Bud Udick - Hash #1
This 1949 audio clip features Bud Udick calling with Tait's Orchestra, recorded live at the Broadmoor Hotel ballroom in Colorado Springs, Colorado. A set of five ten-inch 78rpm recordings with Udick calling was released by Pikes Peak Records as Bar Nothin' Squares, and it is one of the recordings included in the Phonograph Records section of Lloyd Shaw's Cowboy Dances book. (Trivia note: Bud Udick's younger brother, Bob, was one of Lloyd Shaw's Cheyenne Mountain Dancers who performed in Washington, DC, in 1939, the first East Coast trip made by the group. See another item in our collection for more about that.)
The audio clip here was digitized and cleaned by Don Ward, who features many such gems on his Podbean site.
Udick starts off with his characteristic shout, "Turn 'em loose!" and after opening figures launches into Take a Little Peek. Partway through the dance he changes the calls to a series of elbow swings (men, opposite, men, partner) and then finishes up with Dive for the Oyster. The recording includes the sound of very happy dancers in the background.
As the lead couple moves on to its third set of neighbors, Udick calls for the first neighbors to follow up, so that there are two groups of four dancing at the same time. This provides more dancing for everyone, instead of two couples watching while two others dance.
This is, as far as we know, the earliest commercial recording made at a live dance. There are a few other field recordings from the 1930s and early 1940s, such as those made by John Lomax and Alan Lomax, in the collection of the Library of Congress. Library of Congress release, Play and Dance Songs and Tunes, AFS L9
Detailed comments by Jim Mayo:
This audio track confirms the observations in Bill Litchman's article saying that the change of the dance routine during the dance was a common practice in the southwest even before that became part of the MWSD style of square dance. Each of the dance routines was a familiar part of the visiting couple structure but here three different routines are incorporated into a single tip.
One other variation is the follow up of the inactive couple as the leading couple moves on to visit with the next. The visiting couple form of square dance was not common in MWSD even in the earliest days. There was a strong effort to keep all the dancers involved as much as possible and the usual visiting couple style left two couples inactive throughout the dance. This follow-on approach was, I believe, an early step toward accomplishing that goal with the visiting couple action.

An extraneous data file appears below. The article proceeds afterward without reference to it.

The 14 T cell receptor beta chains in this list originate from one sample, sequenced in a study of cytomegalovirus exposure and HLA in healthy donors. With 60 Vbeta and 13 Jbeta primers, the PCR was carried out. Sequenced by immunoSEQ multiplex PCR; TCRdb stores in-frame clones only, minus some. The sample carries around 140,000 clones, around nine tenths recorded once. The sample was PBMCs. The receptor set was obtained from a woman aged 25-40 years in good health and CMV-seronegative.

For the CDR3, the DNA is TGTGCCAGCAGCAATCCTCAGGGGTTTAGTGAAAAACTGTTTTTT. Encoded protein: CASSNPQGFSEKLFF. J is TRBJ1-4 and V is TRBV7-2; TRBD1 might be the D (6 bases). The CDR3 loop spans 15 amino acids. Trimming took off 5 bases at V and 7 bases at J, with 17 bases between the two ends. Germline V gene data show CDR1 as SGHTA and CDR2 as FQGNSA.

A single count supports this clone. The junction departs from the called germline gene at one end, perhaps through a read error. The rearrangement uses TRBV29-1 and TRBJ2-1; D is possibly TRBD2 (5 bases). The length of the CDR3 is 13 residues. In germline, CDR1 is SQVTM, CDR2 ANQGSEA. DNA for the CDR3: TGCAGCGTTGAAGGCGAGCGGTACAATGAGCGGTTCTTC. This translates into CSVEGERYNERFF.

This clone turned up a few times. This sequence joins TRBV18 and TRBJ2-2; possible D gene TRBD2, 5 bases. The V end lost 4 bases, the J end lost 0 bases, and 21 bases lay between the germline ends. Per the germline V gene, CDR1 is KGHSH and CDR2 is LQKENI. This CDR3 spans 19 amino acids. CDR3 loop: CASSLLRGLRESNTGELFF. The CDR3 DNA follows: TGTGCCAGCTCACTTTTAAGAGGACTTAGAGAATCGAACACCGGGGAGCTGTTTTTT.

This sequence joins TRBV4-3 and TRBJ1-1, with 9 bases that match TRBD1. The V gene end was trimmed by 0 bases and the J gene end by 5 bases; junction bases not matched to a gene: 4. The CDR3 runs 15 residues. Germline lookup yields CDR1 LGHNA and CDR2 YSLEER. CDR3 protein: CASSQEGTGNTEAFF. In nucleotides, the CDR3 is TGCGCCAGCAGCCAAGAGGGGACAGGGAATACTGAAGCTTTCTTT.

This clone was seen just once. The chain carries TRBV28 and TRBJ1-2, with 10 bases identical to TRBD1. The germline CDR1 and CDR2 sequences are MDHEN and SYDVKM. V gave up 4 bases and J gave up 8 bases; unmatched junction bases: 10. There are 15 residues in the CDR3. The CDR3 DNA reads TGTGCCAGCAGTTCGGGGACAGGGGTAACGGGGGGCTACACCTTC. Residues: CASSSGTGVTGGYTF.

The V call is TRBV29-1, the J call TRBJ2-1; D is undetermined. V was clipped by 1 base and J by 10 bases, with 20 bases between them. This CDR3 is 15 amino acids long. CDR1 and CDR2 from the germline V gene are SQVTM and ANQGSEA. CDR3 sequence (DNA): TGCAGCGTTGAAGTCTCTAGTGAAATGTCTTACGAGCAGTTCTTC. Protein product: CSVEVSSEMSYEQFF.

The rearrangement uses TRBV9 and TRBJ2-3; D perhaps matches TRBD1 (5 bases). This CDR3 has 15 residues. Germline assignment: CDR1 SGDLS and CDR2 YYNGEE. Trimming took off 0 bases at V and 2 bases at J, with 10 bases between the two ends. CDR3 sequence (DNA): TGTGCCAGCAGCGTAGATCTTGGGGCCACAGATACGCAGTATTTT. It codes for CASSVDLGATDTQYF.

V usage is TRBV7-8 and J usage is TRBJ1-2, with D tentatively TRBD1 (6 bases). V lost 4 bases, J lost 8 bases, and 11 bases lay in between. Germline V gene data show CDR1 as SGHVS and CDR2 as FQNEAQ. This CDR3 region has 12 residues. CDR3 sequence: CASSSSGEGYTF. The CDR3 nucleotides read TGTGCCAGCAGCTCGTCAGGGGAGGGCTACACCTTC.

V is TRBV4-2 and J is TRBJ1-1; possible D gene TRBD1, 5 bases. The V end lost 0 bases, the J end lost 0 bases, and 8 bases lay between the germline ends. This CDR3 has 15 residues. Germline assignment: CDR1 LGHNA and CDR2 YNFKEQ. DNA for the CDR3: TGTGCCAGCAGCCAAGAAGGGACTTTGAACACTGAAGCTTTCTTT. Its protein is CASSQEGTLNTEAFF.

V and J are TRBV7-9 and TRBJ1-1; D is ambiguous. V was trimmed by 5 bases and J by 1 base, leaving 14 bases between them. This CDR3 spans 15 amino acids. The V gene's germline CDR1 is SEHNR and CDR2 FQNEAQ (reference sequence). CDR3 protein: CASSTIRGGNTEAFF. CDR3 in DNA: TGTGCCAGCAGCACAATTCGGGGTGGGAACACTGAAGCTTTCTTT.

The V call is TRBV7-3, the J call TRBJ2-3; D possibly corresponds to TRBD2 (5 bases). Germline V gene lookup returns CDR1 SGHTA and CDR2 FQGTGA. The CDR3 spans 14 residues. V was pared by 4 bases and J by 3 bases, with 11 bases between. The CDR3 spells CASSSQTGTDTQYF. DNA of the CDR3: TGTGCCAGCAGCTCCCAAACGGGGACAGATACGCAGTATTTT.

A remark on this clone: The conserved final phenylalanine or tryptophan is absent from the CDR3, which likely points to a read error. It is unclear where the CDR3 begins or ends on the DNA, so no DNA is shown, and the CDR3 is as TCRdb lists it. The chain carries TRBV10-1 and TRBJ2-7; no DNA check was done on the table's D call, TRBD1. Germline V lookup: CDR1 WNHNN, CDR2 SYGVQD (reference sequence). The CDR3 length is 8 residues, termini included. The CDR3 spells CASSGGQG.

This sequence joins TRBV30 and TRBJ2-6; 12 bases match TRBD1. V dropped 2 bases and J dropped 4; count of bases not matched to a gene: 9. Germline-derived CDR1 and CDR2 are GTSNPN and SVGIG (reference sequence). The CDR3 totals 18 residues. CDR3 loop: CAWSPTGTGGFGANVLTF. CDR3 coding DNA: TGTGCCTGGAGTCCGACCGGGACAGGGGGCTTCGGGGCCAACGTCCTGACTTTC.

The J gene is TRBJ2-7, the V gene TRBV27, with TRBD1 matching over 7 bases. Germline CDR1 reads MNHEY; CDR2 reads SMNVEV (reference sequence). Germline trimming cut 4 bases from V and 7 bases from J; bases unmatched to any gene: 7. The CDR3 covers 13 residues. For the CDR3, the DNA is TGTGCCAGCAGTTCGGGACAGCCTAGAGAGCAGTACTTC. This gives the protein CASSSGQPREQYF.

The calls of this dance are written out here to describe in detail the action of the dance.
Opening: All swing, Allemande Left, Promenade
First figures: 1st couple out to right, around that couple take a little peek
Back to center swing your sweet, around them peek once more
Back to center swing all four, then four hands up and circle four
Break that ring with a docey-doe
On to the next and repeat the action above through the docey-doe
On to the next (#4) and repeat – 2nd couple follow (doing same with couple #3)
Couple #2 then goes on to #4 changing the routine to "I'll swing your girl, you swing mine, then you swing your girl, I'll swing mine," which is then followed by the circle to a docey-doe.
Couple #2 then goes to #1 repeating the opposite swing action and #3 goes to #4 for the same.
#2 is now done and #3 goes to #1 for another change in the routine to:
Two gents elbow swing, then opposite elbow swing, then back to the two gents elbow swing, then on to partner elbow swing to end with the circle to a docey-doe.
Couple #3 now goes on to repeat the elbow swing action with #2 while couple #4 goes to #1 doing the same thing
When #4 goes on to #2 the action changes again to "Duck for the oyster, dive for the clam," and again ends with the docey-doe.
#4 then goes to #3 to repeat the Duck for the oyster routine.
At this point the caller says "first couple finish up" by which I believe he means as couple #4 moves to #3 the first couple should go to #2 with both doing the Duck for the oyster routine.
The dance ends with everybody swing, Allemande Left & Promenade off the floor.